Mark Horvath and Invisible People fill a critical gap in homeless services. I lead the implementation of Canada's first plan to end homelessness & have learned how critically important it is for us to hear the voices and stories of our invisible people - they are the experts in their own lves and ending their homelessness. Invisible people gives people without homes voice and power. Invisible people has also been extremely helpful in building a national movement to end homelessness in Canada by showing Canada the un-natural disaster of homelessness that afflicts thousands of their fellow citizens
Mark and Invisible People are just getting started, and they've already accomplished so much. Mark uses media to shine a light on the problem of Homelessness here in North America. He has directly inspired many cities and towns to take action and create programs to help their homeless population. Invisible People follows his lead by offering solutions for homeless people that want access to email, voicemail and other tech tools at http://wearevisible.com The purpose of IP is also the payoff. Mark Inspires people to action, The org gives voice to the voiceless. I'm very proud to know Mark, and to be on his team.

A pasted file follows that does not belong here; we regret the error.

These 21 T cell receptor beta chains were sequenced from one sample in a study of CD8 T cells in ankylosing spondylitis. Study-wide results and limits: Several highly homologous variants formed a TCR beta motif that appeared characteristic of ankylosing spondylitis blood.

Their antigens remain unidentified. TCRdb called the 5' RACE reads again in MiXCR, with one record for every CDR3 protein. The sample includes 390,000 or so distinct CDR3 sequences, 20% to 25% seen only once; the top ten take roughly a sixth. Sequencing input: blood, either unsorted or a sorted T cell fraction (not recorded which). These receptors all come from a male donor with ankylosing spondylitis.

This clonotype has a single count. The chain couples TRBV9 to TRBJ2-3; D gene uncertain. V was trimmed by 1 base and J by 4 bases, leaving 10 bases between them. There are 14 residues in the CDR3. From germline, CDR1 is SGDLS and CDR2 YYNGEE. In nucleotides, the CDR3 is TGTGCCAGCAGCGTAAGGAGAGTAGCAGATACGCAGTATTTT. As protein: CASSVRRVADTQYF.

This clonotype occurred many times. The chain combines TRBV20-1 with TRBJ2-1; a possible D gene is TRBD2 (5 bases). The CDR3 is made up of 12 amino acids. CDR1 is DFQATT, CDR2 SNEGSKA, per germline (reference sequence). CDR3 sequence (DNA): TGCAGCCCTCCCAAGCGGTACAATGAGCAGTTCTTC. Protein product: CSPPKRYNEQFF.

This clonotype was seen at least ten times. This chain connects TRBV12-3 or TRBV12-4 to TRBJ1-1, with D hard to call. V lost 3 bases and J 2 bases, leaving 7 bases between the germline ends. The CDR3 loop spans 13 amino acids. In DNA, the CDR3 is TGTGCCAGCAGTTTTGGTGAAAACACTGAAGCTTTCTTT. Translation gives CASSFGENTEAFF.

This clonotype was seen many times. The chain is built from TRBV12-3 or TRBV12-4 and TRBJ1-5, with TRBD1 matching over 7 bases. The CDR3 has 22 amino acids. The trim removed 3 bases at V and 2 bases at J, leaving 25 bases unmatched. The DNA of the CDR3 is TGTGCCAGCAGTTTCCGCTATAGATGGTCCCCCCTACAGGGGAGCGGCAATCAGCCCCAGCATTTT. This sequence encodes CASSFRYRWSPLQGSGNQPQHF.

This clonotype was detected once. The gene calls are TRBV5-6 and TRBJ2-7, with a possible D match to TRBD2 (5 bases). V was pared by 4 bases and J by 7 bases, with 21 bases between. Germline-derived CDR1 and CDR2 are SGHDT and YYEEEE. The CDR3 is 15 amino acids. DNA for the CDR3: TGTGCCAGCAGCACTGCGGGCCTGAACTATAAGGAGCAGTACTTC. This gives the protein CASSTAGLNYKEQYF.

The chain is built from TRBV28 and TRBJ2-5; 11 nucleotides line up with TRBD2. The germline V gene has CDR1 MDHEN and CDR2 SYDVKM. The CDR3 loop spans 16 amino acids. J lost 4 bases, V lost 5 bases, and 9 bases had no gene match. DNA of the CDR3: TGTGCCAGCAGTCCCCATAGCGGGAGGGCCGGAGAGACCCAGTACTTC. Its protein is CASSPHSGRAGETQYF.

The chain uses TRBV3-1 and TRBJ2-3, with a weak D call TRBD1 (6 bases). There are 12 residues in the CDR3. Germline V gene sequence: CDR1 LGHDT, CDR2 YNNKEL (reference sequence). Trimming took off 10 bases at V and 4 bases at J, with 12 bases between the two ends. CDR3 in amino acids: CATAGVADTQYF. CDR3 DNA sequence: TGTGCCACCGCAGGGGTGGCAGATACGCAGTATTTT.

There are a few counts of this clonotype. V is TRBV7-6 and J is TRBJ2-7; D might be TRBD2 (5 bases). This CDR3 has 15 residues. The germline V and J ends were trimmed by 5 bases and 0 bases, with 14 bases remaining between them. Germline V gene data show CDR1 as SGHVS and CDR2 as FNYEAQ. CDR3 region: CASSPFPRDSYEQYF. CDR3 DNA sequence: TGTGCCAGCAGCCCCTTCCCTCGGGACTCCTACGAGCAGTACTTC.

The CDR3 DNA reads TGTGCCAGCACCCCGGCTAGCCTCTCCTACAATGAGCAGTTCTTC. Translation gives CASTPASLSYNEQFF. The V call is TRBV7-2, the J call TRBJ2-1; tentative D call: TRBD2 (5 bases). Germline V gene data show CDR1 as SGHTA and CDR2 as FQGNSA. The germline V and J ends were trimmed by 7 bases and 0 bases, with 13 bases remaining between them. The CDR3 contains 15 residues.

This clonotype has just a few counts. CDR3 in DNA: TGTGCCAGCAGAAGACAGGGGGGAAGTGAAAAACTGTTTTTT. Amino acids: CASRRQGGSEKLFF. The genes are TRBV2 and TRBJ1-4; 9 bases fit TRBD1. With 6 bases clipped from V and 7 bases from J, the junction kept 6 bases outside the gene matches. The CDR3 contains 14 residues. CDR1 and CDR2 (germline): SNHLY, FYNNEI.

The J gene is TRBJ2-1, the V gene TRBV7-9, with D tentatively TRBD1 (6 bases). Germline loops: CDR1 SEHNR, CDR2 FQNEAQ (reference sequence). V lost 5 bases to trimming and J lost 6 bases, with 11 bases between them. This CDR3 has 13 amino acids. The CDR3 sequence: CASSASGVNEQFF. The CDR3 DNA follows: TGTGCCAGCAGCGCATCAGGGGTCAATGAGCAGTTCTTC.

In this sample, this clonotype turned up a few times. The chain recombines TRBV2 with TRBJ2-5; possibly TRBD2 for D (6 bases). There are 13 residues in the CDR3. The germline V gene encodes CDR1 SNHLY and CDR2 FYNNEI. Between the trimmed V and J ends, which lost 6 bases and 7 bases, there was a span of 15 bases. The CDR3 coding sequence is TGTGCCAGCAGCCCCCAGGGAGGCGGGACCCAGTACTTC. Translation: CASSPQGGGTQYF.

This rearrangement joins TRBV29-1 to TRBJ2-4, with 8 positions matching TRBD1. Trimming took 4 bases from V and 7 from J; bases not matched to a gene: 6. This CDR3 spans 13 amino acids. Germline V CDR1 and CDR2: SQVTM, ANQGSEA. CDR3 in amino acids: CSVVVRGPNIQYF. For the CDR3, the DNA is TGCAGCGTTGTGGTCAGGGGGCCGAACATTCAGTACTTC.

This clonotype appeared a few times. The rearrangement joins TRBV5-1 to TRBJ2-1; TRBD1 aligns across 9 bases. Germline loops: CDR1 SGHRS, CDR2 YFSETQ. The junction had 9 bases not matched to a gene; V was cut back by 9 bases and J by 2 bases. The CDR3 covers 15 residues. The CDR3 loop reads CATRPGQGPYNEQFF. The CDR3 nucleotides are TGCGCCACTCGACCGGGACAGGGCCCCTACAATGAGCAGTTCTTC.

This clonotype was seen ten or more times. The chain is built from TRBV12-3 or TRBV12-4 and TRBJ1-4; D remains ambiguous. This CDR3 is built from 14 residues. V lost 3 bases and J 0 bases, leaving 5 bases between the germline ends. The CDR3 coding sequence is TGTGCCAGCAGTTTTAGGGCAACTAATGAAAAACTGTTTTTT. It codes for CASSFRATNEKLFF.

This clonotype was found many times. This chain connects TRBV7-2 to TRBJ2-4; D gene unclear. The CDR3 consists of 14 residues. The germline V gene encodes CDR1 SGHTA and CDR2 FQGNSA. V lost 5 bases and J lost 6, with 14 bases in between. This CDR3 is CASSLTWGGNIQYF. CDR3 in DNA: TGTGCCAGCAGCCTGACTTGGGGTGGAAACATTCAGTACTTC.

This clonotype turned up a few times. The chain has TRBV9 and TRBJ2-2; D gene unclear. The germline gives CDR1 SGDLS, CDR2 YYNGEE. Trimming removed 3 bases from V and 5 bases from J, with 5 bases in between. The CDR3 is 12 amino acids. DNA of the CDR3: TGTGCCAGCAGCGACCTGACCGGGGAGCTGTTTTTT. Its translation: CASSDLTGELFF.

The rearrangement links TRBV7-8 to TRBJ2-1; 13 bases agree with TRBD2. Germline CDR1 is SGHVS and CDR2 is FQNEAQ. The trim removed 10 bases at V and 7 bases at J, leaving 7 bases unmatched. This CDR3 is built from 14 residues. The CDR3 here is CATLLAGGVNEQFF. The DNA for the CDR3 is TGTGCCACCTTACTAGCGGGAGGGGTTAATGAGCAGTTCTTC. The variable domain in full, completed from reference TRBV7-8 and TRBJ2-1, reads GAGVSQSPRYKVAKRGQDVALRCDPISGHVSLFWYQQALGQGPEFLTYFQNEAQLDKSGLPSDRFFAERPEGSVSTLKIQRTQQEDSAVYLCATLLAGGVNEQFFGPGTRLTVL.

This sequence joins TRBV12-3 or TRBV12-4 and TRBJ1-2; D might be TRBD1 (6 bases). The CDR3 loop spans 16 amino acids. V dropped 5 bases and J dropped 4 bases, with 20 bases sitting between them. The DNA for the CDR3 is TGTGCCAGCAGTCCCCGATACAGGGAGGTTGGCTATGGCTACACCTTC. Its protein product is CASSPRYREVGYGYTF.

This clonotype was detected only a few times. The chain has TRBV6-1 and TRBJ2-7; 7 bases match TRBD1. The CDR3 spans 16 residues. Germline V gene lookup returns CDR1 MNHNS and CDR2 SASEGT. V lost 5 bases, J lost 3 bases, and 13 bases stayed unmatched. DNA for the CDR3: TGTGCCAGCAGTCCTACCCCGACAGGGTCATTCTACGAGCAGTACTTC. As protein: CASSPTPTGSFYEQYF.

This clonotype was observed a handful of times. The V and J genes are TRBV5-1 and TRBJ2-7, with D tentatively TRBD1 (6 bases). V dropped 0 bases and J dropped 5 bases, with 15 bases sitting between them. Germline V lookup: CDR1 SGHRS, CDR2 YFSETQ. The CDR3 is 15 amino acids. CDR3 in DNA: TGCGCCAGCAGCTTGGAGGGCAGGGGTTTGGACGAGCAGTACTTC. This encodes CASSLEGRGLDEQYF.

Mark Horvath works tirelessly to change perceptions and encourage compassion and dignity for all people experiencing homelessness. He and his organization are deeply and personally committed to making real change happen by first and foremost putting a name and face to those “invisible people” struggling with no permanent home. His work is a critical part of a movement of people and organizations that are committed to solving this crisis.